The Secrets of the Embrace

So, what are the secrets of the embrace? Well, it’s all about finding that balance between relaxation and engagement, both within ourselves and with our partners. By cultivating a sense of ease and openness in our movements, we create a welcoming space for our partners to join us. And when we explore the arm lines, we’re not just embracing our partners physically; we’re inviting them into our space.

But the key for me here, is to help you build those two levels of connection. One within you and one with another person.
Especially the last arm line that we are exploring, I think we call actually it, the “embrace” line, at least unofficially. It is how we can give fully devoted hugs, bringing the other person into our space. So, I encourage you to take what you’ve learned and experiment with it—whether you’re practicing solo or with a partner. And don’t forget to share your insights and “light bulb” moments with me; I love hearing from you all!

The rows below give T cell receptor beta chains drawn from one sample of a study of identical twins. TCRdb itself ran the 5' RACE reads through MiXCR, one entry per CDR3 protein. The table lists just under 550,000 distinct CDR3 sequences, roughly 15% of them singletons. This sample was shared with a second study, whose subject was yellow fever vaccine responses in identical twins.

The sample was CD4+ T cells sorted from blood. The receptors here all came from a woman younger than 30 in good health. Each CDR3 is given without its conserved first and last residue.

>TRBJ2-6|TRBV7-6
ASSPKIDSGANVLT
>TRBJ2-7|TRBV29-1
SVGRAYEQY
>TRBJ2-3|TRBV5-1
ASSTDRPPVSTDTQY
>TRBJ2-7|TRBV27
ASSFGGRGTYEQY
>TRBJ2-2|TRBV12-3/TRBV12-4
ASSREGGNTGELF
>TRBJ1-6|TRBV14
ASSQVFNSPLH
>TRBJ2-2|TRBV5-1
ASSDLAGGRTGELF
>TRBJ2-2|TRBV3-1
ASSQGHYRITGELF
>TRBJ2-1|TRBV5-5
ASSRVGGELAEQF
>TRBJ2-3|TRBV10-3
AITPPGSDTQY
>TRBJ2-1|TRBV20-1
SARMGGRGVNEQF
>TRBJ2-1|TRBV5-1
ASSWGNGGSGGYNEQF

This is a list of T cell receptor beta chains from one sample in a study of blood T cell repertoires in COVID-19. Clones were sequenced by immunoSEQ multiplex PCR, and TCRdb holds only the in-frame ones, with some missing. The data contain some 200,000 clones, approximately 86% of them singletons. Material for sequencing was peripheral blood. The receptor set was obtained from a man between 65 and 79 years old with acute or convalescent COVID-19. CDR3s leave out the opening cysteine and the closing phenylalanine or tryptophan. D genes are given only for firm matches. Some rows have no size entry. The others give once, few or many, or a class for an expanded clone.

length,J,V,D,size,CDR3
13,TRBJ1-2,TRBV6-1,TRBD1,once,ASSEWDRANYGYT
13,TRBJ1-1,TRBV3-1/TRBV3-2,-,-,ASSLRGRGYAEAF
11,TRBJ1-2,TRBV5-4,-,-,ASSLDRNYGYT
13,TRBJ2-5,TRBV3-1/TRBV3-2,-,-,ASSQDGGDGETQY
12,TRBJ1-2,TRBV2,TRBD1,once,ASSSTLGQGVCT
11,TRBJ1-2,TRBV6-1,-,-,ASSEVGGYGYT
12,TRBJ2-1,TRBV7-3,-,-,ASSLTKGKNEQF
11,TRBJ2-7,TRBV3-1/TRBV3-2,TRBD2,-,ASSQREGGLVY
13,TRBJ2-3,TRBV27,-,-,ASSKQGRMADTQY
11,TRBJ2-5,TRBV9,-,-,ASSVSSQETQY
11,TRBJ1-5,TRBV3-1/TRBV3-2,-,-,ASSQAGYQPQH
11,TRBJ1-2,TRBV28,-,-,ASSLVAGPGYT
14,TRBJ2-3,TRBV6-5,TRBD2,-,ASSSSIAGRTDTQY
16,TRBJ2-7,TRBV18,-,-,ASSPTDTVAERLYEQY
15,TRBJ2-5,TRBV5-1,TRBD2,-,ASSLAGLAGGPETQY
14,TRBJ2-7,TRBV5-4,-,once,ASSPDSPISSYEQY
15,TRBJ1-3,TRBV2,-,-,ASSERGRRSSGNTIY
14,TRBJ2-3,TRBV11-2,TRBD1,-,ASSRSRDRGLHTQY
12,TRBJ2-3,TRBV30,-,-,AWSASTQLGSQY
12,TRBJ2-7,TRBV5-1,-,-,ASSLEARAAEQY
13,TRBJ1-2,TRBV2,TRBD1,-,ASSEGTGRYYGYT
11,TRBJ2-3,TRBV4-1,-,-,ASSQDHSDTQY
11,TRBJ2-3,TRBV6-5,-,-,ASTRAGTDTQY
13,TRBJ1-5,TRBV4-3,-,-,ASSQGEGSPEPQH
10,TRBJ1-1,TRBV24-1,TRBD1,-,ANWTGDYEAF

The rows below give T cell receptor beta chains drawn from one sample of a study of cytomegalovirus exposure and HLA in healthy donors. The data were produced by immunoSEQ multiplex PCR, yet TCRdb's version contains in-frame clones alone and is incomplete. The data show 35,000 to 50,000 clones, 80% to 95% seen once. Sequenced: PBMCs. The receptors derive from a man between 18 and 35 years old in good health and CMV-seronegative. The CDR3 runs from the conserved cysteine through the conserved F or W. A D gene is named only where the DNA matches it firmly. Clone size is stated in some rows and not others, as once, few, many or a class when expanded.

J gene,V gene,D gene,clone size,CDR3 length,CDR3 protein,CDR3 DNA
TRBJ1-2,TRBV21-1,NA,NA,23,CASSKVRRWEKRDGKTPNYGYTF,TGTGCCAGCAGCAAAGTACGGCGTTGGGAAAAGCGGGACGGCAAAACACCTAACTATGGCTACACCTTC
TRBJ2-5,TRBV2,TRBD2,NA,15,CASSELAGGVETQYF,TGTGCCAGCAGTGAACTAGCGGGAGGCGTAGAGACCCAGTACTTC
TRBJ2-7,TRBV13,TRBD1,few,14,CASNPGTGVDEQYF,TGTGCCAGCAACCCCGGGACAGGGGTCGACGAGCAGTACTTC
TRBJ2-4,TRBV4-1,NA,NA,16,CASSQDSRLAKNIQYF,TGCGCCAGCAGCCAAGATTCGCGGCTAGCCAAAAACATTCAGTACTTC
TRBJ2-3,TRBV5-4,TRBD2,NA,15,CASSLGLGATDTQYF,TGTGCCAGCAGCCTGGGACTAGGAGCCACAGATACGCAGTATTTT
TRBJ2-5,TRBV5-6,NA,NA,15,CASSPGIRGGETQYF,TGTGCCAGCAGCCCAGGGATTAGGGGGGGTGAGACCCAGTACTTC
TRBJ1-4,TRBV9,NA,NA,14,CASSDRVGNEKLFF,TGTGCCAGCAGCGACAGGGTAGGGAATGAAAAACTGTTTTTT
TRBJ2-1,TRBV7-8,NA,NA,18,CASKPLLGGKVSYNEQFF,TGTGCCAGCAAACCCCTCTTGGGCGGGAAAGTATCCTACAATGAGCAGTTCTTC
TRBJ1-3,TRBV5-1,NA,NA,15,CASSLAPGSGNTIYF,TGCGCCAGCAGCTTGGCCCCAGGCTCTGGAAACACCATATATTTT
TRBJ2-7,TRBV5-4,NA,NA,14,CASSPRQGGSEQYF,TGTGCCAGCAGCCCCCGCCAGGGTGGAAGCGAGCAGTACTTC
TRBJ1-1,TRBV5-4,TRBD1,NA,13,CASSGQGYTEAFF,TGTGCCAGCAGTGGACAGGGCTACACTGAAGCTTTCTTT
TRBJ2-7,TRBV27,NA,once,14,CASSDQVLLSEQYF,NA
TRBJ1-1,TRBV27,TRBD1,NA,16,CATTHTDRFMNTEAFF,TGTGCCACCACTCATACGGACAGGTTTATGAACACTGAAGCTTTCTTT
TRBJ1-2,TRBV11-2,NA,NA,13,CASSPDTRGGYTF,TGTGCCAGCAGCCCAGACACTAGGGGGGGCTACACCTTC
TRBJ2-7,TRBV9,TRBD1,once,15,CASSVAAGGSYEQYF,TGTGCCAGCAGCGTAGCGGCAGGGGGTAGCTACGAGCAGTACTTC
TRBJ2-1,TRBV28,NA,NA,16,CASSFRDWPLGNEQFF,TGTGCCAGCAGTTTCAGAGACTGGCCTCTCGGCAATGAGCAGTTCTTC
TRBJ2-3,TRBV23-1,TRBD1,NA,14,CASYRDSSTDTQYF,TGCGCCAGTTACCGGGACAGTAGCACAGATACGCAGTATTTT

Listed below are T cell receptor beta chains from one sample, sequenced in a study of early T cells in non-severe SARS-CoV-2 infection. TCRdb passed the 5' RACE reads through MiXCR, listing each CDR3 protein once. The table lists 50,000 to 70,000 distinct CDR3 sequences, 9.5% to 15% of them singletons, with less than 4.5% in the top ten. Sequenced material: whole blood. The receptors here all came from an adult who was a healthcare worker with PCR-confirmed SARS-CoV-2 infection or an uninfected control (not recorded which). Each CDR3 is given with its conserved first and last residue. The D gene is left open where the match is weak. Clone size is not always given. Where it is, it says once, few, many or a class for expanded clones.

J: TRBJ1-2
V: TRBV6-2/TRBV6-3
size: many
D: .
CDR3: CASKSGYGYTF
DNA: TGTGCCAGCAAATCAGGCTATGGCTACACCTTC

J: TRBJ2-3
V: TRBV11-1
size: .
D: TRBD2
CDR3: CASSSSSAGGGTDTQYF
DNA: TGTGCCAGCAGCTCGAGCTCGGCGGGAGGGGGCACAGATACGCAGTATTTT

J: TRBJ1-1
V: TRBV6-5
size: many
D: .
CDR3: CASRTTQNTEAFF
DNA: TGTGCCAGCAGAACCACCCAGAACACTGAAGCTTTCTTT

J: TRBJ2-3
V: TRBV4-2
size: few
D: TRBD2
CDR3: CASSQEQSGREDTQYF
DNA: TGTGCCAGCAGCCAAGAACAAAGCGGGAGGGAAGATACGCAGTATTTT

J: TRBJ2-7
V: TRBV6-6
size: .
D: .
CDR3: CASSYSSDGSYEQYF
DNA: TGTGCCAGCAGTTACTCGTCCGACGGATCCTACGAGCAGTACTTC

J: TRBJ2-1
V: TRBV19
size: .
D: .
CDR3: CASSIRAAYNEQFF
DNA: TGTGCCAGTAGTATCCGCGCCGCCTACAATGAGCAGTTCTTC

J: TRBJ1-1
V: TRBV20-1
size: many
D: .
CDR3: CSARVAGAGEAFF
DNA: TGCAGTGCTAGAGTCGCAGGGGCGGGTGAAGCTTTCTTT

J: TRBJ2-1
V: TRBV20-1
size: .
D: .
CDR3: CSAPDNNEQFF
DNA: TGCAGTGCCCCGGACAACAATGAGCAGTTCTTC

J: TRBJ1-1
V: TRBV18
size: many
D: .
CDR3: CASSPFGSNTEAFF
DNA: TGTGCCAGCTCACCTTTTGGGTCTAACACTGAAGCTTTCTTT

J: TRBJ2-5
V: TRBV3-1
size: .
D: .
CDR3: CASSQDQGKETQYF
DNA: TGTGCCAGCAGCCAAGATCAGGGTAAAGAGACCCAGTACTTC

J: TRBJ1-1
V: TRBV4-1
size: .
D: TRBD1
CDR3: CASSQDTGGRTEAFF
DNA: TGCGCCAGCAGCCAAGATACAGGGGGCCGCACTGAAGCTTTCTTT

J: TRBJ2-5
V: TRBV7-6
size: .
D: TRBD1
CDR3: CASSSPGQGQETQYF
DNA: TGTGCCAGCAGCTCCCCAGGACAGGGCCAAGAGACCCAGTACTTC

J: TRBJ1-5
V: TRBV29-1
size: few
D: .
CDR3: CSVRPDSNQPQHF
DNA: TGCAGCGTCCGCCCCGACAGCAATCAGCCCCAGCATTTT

So, until next time, keep on moving and keep on connecting!

Cheers, Chrisa

P.S: Before I sign off, a quick reminder: our workshop operates on a “Pay from the Heart” basis. If you found value in our session and are able to contribute, your support is greatly appreciated. Every little bit helps us continue our mission of spreading the joy of dance far and wide. You can do that through email transfer at: chrisa.assis@bautanz.com or through PayPal.

P.P.S: And if you’re hungry for more knowledge about fascia and its role in movement, I highly recommend checking out the work of Thomas Myers author of Anatomy Trains. It’s a treasure trove of insights that will deepen your understanding of the body and its interconnectedness.

Relax to Connect

In our last post we were talking about how we can decode the cue “Just relax and feel the connection“. 

Remember what we said for most advice, under “The Nike” category? That cues and advice under this category, would have been really good advice if only they didn’t come with “just”.
And my first suggestion was for you to remove the word “just” and then re-examine your options.